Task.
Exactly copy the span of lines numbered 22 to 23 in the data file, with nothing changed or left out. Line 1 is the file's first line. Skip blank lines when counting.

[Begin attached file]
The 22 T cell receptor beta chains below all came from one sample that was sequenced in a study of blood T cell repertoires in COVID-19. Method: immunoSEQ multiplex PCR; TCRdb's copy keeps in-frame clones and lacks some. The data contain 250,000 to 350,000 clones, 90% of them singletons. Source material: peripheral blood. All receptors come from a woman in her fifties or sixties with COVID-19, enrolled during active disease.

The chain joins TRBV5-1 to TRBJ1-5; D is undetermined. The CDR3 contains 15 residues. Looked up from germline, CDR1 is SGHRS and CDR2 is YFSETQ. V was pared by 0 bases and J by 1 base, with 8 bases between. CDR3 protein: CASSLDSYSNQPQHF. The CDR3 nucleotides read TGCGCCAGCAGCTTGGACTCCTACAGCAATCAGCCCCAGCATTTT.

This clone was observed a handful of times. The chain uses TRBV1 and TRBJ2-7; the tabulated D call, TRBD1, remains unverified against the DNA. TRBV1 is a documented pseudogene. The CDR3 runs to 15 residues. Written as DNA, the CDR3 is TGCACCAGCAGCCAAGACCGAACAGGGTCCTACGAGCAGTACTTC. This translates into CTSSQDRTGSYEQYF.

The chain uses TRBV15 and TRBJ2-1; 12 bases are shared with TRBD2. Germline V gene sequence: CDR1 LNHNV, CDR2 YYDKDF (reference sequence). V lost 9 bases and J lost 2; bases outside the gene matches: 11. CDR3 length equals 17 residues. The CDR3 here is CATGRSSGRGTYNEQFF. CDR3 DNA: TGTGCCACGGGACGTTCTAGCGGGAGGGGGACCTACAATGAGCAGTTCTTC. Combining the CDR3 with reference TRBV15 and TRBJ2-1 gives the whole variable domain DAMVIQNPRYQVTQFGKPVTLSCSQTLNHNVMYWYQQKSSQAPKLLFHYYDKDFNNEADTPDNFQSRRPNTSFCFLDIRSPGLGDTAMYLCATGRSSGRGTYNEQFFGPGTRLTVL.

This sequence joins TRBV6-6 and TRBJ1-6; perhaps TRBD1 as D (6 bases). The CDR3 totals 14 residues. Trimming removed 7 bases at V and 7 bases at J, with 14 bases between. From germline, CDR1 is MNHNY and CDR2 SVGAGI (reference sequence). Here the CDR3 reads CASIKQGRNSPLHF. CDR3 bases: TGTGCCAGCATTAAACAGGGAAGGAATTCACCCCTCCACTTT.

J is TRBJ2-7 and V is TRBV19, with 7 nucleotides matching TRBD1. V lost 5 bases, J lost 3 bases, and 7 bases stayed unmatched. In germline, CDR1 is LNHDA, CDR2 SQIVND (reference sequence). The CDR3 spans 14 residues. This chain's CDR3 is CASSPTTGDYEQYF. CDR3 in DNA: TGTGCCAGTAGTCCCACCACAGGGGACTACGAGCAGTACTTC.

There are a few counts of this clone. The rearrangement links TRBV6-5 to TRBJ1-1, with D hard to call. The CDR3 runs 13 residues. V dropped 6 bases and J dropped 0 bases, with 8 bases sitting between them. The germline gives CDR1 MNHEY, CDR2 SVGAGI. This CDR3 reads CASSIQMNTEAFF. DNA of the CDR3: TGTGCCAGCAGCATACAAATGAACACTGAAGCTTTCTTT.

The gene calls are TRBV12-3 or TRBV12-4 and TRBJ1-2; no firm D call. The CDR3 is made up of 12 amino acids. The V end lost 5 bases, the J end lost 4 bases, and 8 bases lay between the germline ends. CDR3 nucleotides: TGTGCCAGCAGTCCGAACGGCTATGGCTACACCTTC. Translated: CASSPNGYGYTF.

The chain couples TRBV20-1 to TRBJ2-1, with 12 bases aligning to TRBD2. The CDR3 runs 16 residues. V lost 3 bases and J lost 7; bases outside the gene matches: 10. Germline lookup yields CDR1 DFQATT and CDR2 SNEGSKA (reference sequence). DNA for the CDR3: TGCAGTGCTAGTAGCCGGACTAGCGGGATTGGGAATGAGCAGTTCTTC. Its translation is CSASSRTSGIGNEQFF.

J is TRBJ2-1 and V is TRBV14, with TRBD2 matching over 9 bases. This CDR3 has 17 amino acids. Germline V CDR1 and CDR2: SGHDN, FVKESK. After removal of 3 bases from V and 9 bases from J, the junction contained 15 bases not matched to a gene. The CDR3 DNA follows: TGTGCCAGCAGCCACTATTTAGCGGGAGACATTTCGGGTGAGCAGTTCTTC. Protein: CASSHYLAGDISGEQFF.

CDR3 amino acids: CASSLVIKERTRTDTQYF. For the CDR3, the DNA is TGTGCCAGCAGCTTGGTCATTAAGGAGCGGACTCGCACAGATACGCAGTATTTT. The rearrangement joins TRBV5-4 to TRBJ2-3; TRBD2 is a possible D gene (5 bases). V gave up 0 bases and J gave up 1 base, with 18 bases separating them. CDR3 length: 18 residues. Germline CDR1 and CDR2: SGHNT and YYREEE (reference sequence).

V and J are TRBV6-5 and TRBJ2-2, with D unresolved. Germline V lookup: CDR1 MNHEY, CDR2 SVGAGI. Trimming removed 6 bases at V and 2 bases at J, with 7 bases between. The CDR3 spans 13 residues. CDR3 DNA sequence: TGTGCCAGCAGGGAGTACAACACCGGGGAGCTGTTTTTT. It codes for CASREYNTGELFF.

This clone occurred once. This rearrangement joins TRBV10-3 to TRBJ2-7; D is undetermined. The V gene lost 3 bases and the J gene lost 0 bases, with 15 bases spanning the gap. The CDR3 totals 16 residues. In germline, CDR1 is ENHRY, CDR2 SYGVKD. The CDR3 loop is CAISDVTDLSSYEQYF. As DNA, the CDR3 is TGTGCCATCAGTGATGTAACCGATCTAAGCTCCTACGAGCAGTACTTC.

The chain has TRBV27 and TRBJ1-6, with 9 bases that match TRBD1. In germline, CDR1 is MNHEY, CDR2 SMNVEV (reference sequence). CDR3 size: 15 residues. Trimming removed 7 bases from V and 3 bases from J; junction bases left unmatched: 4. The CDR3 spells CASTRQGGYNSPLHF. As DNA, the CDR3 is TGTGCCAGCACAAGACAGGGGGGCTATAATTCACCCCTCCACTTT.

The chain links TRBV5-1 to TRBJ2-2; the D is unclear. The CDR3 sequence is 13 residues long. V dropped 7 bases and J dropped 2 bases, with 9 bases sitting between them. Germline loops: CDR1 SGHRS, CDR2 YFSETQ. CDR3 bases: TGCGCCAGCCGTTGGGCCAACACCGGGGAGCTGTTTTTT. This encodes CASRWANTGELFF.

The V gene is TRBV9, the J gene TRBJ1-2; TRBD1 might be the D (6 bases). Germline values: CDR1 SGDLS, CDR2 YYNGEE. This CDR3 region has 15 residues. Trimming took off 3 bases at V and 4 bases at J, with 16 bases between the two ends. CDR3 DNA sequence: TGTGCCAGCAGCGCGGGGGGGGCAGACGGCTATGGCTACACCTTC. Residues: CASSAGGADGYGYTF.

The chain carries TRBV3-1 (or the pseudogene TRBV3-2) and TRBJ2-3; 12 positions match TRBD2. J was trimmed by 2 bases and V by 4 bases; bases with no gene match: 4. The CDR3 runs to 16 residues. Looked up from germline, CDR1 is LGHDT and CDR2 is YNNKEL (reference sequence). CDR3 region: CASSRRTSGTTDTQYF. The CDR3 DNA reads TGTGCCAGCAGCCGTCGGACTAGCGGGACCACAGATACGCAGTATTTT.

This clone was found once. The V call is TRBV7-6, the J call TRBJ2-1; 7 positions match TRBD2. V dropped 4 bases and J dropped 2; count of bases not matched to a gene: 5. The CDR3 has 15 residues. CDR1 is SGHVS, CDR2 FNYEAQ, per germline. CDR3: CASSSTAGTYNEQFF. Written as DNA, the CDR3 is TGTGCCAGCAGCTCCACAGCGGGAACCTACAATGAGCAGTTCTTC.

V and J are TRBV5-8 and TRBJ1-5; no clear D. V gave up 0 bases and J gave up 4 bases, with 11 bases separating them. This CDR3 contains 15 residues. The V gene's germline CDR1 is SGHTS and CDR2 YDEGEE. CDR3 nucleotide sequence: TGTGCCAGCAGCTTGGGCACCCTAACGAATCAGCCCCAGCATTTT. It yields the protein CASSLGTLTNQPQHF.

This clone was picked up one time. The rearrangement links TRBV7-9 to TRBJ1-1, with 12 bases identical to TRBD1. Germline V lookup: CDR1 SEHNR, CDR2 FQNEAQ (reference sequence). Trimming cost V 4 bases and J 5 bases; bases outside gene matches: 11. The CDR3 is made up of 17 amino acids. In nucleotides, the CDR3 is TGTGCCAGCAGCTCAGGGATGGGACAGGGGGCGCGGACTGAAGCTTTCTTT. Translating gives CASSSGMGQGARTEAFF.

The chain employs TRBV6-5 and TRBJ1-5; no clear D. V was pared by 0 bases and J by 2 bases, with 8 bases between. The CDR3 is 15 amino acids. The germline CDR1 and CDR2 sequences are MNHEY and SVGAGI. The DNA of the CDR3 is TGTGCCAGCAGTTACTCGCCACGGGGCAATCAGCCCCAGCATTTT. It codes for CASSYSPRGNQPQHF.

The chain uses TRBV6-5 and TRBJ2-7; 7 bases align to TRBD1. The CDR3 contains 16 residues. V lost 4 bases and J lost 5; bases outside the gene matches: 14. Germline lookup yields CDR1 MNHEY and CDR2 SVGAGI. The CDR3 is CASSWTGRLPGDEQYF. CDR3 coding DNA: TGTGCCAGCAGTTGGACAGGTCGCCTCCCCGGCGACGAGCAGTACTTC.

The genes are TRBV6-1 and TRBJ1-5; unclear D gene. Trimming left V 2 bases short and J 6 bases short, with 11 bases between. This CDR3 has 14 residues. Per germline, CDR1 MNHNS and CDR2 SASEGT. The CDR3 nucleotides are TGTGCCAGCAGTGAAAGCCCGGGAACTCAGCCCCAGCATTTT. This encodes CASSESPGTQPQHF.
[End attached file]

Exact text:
The chain uses TRBV6-5 and TRBJ2-7; 7 bases align to TRBD1. The CDR3 contains 16 residues. V lost 4 bases and J lost 5; bases outside the gene matches: 14. Germline lookup yields CDR1 MNHEY and CDR2 SVGAGI. The CDR3 is CASSWTGRLPGDEQYF. CDR3 coding DNA: TGTGCCAGCAGTTGGACAGGTCGCCTCCCCGGCGACGAGCAGTACTTC.

The genes are TRBV6-1 and TRBJ1-5; unclear D gene. Trimming left V 2 bases short and J 6 bases short, with 11 bases between. This CDR3 has 14 residues. Per germline, CDR1 MNHNS and CDR2 SASEGT. The CDR3 nucleotides are TGTGCCAGCAGTGAAAGCCCGGGAACTCAGCCCCAGCATTTT. This encodes CASSESPGTQPQHF.